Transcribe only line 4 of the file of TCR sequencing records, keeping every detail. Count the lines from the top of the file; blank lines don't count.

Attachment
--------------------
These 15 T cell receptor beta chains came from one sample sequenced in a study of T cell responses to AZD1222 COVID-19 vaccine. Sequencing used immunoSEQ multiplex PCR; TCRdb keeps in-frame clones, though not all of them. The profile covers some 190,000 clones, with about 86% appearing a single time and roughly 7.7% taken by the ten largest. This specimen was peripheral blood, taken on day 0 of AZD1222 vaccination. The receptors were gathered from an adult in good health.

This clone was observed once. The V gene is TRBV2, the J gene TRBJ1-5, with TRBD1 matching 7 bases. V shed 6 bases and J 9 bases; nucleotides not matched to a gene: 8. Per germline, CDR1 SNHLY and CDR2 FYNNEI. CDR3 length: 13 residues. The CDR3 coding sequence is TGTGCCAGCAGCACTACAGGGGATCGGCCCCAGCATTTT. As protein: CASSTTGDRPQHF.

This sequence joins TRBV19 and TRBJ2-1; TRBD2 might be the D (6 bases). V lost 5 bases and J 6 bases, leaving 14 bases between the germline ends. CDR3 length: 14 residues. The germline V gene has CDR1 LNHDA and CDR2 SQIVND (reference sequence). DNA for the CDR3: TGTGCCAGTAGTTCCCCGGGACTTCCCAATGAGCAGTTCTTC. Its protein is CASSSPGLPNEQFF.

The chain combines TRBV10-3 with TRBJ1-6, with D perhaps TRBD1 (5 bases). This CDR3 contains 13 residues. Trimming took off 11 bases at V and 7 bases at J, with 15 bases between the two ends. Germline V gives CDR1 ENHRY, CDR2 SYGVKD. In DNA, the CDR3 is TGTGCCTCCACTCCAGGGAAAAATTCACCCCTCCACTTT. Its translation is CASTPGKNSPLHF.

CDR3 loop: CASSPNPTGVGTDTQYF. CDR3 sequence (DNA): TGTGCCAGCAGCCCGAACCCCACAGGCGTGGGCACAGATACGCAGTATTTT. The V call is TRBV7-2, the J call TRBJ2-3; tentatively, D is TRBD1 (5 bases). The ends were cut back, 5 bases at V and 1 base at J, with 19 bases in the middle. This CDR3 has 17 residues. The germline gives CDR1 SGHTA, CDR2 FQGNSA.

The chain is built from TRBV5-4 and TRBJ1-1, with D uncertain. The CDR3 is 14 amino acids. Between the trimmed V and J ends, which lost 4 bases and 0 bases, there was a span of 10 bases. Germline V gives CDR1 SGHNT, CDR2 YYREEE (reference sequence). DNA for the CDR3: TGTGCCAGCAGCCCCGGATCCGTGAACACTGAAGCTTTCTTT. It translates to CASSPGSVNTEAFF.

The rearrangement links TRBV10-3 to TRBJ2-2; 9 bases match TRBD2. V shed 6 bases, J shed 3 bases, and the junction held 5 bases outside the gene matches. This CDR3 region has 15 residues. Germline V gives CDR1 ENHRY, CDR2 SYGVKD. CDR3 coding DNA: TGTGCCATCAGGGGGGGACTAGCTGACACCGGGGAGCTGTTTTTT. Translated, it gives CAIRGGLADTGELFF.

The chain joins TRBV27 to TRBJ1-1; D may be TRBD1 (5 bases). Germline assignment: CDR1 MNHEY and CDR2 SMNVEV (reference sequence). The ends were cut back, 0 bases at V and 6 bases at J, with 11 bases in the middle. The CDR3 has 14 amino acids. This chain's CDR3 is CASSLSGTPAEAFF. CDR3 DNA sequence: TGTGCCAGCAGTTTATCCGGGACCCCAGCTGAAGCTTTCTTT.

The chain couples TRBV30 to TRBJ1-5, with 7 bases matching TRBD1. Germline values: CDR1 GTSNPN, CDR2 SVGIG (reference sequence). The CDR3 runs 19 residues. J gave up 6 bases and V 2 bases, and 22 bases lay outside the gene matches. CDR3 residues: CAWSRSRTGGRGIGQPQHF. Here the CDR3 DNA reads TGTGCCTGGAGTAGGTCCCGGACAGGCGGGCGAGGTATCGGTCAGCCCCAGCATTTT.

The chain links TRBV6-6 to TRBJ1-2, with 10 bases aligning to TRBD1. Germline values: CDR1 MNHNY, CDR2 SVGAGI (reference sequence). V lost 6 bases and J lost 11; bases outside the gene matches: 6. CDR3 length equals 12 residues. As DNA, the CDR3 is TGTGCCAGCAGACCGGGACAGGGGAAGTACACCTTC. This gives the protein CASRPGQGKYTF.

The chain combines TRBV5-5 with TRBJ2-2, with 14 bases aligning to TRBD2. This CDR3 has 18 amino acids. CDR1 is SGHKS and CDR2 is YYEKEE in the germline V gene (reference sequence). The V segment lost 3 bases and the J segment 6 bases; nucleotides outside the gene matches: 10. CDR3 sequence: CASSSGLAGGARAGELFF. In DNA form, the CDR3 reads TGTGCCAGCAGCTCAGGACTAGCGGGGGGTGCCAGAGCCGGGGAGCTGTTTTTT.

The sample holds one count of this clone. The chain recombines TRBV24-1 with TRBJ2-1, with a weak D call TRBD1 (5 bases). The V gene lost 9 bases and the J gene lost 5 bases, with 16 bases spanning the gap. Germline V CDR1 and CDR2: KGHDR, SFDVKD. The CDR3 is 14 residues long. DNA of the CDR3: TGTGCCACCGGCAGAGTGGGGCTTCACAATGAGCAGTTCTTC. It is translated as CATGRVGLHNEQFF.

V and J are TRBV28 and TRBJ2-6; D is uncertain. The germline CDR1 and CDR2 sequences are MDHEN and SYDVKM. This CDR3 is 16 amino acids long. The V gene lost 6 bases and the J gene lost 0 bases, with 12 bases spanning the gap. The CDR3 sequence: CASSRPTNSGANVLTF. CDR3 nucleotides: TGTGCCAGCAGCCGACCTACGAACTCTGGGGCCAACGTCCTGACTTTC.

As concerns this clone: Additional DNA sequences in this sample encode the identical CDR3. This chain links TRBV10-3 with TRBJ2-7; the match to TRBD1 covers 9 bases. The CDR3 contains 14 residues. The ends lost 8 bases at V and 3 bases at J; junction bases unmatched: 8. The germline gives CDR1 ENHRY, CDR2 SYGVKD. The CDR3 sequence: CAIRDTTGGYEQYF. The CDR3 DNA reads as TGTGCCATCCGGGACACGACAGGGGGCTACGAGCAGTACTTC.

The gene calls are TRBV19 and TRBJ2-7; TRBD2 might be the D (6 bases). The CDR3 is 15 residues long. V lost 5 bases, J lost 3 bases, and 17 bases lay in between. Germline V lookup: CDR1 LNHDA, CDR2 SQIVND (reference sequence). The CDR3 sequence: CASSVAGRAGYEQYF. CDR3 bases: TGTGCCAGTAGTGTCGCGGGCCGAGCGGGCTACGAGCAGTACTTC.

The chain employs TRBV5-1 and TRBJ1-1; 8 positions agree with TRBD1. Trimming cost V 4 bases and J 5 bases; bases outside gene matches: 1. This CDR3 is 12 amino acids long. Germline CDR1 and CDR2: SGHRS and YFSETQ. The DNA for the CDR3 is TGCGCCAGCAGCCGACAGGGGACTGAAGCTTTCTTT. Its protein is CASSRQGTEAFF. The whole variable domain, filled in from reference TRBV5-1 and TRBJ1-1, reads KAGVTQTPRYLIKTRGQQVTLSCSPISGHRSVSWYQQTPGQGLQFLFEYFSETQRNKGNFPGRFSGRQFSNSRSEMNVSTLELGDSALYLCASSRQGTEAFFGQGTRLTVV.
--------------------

The chain combines TRBV10-3 with TRBJ1-6, with D perhaps TRBD1 (5 bases). This CDR3 contains 13 residues. Trimming took off 11 bases at V and 7 bases at J, with 15 bases between the two ends. Germline V gives CDR1 ENHRY, CDR2 SYGVKD. In DNA, the CDR3 is TGTGCCTCCACTCCAGGGAAAAATTCACCCCTCCACTTT. Its translation is CASTPGKNSPLHF.